A lot of people aren’t aware of how often or how much they water because their gardener takes care of it for them. Sometimes irrigation occurs before you’re even awake but if your plants are having problems these are the questions you’ll need the answers to tohelp your plants get back to beautiful green.  It seems that most people water too much, too oftenso I use my favorite watering rule; Water deeply, less often to give guests their own helpful mantra. When plants develop deep root systems, they don’t have to work as hard, unlike shallow rooted plants that can heat up and dry out easier in our hot weather. A good rule of thumb is to deep soak once a week and then supplement during the week as the weather indicates. Deep soaking means getting water down about 6-12 inches, depending on the plant. This is true for lawns as well as mighty oaks. To achieve this, you’ll need to see how long it takes your irrigation to saturate the soil until it starts to run off. At that point, you would be wasting water so you stop, wait a few minutes and then start soaking again. You’ll need to repeat this to get the desired deep watering and then you’ll have a base for your irrigation controller or yourself, if you’re hand watering. Okay, so you’re watering just enough and your plants are still yellow? Now we’ll guess that they need fertilizing, maybe they need iron but more than likely they need a balanced blend of nutrients. The best advice to keep plants beautiful year ‘round is to fertilize regularly. If you want, put it on your calendar or make the first weekend of the month Garden Time. Whatever it says on your organic fertilizer, follow those directions and make sure you’re using the right blend for your plants if you have acid lovers or lots of blooming color although usually an all purpose, like Dr. Earth’s All Purpose, is fine for the entire garden. The last step is to make sure you’re regularly amending and or mulching your soil. Believe it or not, good soil is more important than fertilizing so if you’ve got a compost pile and you’re adding your super rich compost to your garden regularly, you’re going to have enviable plants. Mulch is also great at keeping moisture in (using less water is the law now, right?), keeping weeds at bay (who likes weeds?), and makes your garden look “finished”. If you pay a gardener to take care of your garden, keep in touch with questions and feedback each visit.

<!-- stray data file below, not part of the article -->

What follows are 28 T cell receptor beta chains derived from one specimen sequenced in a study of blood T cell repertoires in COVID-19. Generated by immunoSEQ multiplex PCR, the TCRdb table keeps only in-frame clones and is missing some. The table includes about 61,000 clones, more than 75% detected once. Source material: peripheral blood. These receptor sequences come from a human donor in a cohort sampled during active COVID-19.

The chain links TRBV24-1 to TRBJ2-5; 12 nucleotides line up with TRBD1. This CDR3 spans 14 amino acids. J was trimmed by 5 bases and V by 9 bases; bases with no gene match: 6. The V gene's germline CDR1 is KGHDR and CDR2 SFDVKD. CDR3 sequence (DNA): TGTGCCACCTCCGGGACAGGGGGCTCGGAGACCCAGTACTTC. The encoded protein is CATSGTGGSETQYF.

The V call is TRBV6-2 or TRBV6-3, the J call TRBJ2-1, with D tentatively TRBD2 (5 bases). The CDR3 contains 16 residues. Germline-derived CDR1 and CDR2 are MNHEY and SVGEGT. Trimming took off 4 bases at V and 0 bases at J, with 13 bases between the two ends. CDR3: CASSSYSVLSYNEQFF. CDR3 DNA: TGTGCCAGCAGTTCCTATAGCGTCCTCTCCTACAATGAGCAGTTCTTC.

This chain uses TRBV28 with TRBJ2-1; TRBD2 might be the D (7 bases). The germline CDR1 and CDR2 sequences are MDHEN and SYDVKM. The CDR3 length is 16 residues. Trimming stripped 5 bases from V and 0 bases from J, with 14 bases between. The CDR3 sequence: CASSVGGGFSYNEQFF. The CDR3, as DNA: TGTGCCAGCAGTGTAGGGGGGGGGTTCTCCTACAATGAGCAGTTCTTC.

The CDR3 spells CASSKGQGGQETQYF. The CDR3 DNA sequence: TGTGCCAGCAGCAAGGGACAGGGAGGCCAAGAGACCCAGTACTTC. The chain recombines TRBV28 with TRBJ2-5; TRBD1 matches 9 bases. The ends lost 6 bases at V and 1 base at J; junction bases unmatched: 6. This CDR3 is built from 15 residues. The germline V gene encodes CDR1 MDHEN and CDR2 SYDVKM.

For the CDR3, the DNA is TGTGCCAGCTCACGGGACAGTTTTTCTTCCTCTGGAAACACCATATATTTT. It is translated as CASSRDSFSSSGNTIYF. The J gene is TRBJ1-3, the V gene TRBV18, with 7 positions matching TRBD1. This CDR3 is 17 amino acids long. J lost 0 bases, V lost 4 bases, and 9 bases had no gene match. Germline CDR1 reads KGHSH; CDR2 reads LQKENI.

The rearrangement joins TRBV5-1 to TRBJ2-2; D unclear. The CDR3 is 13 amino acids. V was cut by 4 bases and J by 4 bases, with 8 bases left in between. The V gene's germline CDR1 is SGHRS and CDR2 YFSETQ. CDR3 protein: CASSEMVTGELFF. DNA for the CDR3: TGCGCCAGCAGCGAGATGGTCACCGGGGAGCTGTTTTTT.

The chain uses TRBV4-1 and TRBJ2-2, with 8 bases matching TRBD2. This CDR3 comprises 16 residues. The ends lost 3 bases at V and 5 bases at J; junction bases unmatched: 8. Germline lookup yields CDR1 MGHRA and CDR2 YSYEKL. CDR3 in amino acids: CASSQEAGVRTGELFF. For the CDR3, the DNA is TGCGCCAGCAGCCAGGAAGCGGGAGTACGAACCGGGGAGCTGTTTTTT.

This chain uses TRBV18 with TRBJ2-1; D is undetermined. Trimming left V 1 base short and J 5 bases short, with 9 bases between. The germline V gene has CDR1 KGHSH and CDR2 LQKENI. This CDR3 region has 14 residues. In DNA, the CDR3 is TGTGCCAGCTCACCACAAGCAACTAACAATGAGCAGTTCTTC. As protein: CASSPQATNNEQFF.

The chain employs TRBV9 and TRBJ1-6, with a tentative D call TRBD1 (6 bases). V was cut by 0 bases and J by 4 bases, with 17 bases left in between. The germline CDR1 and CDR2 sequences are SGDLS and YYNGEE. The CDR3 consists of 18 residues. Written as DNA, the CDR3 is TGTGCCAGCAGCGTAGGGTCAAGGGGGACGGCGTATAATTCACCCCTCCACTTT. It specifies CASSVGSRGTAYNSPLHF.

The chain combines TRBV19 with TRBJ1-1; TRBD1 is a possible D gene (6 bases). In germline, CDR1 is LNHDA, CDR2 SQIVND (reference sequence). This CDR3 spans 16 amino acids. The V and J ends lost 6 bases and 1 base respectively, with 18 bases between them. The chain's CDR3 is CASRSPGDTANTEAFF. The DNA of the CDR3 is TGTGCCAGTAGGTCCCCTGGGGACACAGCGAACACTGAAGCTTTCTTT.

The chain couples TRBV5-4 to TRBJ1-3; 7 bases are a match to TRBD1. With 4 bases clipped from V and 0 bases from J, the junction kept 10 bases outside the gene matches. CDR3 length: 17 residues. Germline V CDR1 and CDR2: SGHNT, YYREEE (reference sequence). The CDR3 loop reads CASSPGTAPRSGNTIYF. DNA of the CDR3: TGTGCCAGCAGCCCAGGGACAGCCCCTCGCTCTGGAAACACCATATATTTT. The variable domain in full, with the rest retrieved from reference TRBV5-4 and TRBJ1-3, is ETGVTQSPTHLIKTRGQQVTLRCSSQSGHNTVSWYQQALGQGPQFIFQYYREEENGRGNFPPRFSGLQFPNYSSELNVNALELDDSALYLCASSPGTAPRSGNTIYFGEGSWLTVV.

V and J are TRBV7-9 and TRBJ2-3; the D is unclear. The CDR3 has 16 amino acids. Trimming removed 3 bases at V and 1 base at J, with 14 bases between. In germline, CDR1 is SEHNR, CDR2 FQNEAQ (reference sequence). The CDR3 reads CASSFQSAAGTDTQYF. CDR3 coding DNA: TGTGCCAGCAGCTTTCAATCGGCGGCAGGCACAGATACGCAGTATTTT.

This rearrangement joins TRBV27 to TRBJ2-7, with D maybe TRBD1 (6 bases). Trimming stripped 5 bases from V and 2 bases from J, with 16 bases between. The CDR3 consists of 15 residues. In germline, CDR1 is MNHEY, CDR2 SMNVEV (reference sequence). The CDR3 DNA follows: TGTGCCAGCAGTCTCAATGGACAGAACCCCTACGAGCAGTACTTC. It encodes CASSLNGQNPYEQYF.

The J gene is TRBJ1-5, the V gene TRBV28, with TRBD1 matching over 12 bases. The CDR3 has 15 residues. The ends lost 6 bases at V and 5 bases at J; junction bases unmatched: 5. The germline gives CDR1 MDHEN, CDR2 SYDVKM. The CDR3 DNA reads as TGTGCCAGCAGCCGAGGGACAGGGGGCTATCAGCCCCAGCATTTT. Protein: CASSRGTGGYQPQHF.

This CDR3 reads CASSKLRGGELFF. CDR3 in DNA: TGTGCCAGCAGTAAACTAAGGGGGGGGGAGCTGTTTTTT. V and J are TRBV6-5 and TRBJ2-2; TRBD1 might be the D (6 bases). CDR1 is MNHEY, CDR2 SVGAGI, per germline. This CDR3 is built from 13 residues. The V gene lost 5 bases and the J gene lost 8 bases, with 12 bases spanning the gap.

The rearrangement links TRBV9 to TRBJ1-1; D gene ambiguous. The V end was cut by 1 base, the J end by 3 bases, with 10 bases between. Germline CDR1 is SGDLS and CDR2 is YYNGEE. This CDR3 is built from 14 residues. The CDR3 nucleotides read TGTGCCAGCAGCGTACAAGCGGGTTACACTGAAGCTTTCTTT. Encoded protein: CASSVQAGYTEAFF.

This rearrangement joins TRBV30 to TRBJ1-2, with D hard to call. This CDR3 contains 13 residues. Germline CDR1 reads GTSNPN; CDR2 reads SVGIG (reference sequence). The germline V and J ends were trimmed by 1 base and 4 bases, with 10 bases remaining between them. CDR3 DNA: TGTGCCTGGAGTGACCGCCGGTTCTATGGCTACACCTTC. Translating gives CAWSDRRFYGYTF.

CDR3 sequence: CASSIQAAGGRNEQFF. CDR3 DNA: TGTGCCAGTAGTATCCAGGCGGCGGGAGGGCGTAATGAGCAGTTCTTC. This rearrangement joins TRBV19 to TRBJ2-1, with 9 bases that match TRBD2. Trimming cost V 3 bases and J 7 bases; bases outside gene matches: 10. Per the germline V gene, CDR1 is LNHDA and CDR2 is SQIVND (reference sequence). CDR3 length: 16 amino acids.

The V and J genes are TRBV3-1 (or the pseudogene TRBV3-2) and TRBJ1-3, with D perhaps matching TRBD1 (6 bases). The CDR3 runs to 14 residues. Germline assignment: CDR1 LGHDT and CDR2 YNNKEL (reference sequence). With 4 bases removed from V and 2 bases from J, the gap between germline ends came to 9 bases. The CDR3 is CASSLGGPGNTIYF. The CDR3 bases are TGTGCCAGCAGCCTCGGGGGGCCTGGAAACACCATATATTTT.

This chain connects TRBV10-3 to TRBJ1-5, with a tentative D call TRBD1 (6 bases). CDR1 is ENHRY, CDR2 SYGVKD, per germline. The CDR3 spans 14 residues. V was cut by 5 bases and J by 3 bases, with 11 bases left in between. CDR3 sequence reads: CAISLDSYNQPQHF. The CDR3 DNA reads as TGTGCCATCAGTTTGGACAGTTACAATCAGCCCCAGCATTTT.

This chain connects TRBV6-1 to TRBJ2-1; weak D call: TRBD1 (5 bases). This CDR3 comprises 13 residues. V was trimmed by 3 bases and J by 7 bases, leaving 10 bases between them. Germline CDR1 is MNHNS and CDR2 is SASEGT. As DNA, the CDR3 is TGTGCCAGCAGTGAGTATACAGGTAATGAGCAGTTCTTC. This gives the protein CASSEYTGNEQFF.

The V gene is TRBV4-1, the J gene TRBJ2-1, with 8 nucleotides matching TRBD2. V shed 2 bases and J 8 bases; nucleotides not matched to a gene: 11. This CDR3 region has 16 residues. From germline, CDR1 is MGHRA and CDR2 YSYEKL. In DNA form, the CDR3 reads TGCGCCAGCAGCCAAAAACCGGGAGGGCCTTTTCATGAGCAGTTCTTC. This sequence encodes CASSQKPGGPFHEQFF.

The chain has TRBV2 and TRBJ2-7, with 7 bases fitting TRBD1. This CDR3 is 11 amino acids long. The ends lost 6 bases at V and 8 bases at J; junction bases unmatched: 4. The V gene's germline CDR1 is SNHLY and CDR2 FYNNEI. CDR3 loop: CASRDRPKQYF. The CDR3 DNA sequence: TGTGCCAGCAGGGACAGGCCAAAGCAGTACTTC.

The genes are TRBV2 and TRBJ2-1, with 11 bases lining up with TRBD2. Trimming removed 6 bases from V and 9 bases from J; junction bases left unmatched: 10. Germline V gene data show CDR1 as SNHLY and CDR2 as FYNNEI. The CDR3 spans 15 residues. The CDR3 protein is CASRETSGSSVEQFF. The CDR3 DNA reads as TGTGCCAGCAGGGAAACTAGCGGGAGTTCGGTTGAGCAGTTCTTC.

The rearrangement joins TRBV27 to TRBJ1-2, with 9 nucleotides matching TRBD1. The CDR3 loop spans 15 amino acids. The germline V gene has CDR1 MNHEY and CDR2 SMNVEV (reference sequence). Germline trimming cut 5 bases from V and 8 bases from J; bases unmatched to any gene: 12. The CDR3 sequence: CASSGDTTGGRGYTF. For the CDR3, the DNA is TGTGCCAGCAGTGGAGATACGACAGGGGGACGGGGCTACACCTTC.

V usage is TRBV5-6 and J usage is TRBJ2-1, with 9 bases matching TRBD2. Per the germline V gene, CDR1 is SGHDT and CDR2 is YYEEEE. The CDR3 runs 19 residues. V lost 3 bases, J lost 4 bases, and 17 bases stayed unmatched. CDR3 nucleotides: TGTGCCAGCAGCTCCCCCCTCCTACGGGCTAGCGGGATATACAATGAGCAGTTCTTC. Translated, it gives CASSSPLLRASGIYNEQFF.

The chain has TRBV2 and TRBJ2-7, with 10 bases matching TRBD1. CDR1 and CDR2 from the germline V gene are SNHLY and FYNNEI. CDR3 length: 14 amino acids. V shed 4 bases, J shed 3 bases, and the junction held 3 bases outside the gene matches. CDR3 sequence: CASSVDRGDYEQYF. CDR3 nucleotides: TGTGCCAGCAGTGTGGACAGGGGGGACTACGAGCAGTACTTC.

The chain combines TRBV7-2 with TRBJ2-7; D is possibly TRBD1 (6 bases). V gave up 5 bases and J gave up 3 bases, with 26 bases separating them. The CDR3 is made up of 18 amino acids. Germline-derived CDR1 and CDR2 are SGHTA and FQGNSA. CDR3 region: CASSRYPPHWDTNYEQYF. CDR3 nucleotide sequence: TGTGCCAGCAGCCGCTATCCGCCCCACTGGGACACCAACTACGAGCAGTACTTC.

3) “Someone told me there’s something that keeps mosquitoes and cats away or keeps plants from yellowing from dog urine” ~ Mosquitoes ~